Last updated June 7, 2023
The MidCoast Council area is found at the southern end of the New South Wales Mid North Coast and has a population of approximately 96,400 residents. It’s a large and diverse region of 195 towns, villages and localities, ranging from pristine beaches to glorious mountains over an area of 10,000 square kilometres.
There are two main population centres, Taree and Forster-Tuncurry, and include the relaxed coastal vibes of Tea Gardens-Hawks Nest, Seal Rocks, Hallidays Point, Harrington and Old Bar. Extending to the Barrington Tops National Park, the region also encompasses the historic inland towns of Gloucester, Stroud, Bulahdelah and Wingham.
The area is also known as the Barrington Coast, which incorporates the Great Lakes, Manning Valley, Gloucester and Barrington Tops plateau, spanning 10,053 km² - from world heritage Barrington Tops wilderness to the sparkling Pacific Ocean.
Taree is the major service centre (population 26,381) and is idyllically situated on the Manning River. The Pacific Highway runs through the town, which is located a 10-minute drive from the closest beach and surrounded by farmland, where dairying, beef cattle and the timber industry still prosper. Taree is home to the region’s public hospital, airport, train station and large tracts of industrial land. Just half an hour away, Forster-Tuncurry is renowned for its relaxed coastal lifestyle, with tourism and enviable retirement living driving the local economy.
Taree is in the heart of the Manning Valley and sits in the state electorate of Myall Lakes and the Federal electorate of Lyne. The summers are warm, humid, and wet; the winters are short and cool; and it’s mostly clear year-round. Over the course of the year, the temperature typically varies from 7°C to 28°C and is rarely below 4°C or above 34°C.
Your taste buds certainly won’t miss out in Taree. There’s a range of great cafes (good coffee is very important, we know!) as well as a variety of dining options, including Asian Fusion, Indian, Thai, Italian and Chinese cuisine, plus great pub food and Modern Australian fare.
Taree is on the doorstep of wild highlands, rugged hinterland, ancient rainforests, meandering, mangrove-lined creeks pouring into untouched lakes and thundering waterfalls, fertile farmlands and of course the sparkling ocean. The Manning Valley boasts nine national parks and reserves and 11 stunning beaches spreading across 45km of pristine coastline. Team this with a vibrant social, sporting and cultural scene, and access to essential services and Taree offers new residents the opportunity to combine meaningful, rewarding work with a fabulous lifestyle...but don't just take our word for it! Hear first-hand from professionals who have made the move to Taree and have thrived both personally and professionally in their new hometown.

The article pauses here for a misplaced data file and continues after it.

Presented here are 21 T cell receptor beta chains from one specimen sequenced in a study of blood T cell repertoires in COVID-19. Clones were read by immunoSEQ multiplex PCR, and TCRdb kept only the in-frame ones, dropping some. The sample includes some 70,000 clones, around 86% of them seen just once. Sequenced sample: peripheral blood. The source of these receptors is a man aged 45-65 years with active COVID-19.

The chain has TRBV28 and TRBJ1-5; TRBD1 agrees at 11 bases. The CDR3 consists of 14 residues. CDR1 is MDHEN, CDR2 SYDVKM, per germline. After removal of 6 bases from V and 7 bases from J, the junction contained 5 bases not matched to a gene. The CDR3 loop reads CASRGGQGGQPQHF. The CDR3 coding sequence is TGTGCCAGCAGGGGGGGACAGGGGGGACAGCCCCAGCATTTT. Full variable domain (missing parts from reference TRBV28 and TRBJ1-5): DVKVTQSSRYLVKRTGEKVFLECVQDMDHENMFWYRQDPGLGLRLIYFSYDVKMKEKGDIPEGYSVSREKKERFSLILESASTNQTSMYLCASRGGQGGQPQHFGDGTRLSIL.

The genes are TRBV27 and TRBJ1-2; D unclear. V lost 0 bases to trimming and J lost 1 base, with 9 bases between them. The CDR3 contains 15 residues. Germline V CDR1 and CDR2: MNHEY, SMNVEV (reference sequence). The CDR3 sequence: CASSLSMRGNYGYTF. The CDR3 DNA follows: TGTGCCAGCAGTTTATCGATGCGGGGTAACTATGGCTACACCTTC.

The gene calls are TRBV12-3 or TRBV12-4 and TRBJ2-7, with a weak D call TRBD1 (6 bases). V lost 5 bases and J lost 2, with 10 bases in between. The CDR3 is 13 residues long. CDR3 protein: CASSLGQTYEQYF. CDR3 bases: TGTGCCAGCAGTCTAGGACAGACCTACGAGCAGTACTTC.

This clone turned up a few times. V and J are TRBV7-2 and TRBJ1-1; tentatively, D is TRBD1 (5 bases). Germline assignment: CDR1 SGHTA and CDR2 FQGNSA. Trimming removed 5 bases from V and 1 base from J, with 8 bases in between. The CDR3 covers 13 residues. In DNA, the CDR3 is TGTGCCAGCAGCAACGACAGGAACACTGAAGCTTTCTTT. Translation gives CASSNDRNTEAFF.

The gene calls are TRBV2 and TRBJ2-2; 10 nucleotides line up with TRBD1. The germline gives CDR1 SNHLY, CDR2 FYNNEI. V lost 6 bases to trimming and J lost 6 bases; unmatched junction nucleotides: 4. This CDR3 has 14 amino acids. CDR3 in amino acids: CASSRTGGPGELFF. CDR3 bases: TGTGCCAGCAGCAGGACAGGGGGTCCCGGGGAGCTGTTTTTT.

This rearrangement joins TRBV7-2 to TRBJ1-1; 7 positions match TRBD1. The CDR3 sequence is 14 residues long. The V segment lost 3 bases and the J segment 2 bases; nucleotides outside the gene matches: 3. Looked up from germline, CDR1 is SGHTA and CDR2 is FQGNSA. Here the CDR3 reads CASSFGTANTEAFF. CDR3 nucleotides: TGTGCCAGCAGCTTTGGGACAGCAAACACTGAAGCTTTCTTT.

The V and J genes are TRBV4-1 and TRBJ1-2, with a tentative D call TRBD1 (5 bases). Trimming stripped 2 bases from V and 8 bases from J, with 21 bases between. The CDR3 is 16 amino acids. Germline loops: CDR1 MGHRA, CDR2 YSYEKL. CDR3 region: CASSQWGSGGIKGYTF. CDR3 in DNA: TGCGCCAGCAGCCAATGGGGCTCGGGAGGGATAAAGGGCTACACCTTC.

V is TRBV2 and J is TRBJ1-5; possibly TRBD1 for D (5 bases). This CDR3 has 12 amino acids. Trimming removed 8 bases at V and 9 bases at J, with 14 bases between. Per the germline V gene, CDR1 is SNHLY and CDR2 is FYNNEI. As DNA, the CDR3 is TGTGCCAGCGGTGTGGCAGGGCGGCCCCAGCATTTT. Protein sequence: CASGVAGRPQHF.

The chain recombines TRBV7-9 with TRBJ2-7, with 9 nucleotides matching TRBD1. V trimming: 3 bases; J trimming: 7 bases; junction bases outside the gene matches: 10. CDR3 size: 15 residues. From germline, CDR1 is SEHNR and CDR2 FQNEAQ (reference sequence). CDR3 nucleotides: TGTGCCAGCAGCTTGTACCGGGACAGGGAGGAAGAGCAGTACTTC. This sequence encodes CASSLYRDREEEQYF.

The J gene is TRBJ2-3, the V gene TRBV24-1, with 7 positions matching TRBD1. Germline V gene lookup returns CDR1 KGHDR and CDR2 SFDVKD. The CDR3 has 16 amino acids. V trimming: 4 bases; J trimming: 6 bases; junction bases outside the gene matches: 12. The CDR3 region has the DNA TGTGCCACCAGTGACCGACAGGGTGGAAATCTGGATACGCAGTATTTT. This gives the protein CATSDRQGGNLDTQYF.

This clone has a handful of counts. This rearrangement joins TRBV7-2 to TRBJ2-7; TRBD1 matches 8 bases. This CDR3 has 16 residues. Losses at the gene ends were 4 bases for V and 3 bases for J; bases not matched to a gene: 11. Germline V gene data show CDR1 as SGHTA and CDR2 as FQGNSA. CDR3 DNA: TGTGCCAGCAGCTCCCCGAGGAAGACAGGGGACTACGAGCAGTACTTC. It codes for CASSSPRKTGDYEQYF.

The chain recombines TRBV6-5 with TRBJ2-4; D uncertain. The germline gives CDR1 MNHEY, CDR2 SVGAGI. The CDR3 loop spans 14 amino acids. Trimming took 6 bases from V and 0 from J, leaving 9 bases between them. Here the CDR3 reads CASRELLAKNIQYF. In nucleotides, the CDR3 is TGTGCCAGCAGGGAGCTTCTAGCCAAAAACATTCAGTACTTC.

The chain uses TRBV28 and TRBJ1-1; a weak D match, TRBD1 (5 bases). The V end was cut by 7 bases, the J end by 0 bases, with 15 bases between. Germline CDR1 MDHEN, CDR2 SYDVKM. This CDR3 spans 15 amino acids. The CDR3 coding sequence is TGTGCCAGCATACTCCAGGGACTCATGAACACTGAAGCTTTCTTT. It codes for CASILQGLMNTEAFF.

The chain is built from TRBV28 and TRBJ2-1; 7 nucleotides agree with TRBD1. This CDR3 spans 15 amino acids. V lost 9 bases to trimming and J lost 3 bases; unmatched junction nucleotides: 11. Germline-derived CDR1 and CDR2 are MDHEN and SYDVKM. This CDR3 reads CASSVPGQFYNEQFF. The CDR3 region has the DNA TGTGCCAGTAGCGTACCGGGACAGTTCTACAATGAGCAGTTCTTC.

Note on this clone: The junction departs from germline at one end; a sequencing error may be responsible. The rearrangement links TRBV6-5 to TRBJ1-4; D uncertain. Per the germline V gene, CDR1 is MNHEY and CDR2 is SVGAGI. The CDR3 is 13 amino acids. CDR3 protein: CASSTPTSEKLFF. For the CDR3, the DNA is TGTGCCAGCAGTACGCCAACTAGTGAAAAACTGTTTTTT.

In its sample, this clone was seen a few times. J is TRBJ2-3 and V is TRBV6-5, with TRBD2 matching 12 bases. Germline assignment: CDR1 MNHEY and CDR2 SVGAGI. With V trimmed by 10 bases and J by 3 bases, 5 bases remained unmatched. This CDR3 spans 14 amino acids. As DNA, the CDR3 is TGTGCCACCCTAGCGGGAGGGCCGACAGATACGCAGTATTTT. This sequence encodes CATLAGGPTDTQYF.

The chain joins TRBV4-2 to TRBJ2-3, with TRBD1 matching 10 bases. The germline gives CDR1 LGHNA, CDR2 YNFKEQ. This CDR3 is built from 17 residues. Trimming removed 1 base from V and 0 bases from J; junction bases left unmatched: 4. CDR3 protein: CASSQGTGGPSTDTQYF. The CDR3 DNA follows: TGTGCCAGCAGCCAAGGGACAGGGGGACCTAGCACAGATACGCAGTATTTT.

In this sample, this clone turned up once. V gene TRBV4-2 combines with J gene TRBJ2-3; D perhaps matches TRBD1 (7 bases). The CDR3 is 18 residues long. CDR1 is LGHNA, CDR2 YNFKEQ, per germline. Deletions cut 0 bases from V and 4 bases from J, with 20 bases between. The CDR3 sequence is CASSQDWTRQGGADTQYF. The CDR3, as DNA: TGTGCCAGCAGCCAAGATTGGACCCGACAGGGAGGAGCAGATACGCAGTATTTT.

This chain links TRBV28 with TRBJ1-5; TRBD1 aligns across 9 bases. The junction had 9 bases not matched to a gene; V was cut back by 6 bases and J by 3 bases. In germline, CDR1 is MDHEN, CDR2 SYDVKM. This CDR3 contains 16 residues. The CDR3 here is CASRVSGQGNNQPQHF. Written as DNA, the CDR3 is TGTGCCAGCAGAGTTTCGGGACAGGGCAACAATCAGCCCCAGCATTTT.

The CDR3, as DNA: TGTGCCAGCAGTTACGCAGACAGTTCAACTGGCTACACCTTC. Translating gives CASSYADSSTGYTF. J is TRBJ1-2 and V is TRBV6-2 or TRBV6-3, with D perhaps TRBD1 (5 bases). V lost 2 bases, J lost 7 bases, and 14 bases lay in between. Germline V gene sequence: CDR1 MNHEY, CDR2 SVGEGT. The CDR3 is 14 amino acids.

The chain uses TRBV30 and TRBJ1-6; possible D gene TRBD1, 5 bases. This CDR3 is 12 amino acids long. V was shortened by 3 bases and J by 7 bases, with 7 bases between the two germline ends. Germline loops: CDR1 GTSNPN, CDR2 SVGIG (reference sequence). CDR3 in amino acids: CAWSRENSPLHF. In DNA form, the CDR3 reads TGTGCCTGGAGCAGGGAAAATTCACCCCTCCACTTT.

For further information on local employment opportunities, contact Love Taree - an initiative of Team Taree (the Taree Business Chamber) who are passionate about sharing the benefits of living in this picturesque and welcoming region.
The Biripi people are the traditional custodians of the land on the Mid North Coast. They are the Gathang (pronounced gut-ung) speaking nation, the language spoken by the Worimi, Biripi and Gurrigay people. For further information about this fascinating culture and their extraordinary history and connection to the region, visit Aboriginal people - MidCoast Council (nsw.gov.au)
The first European explorer to traverse the Manning Valley was John Oxley in 1818 and in 1829 Governor Darling declared the Manning River the northern limit of settlement in the colony of New South Wales. Cedar cutters moved into the area around this time, with the first official land grant in the district made to William Wynter in 1831. The settlement of Taree grew on this land and was established in as a private town in 1854, then proclaimed a municipality in 1885.
Taree started to prosper from the 1920’s with the arrival of the railway seeing a population increase due to reliable access to Sydney markets for agriculture, dairy farming and forestry. A bridge replaced the ferry across the river in the 1940’s, which further cemented Taree’s future as the region’s centre for industry, services and trade.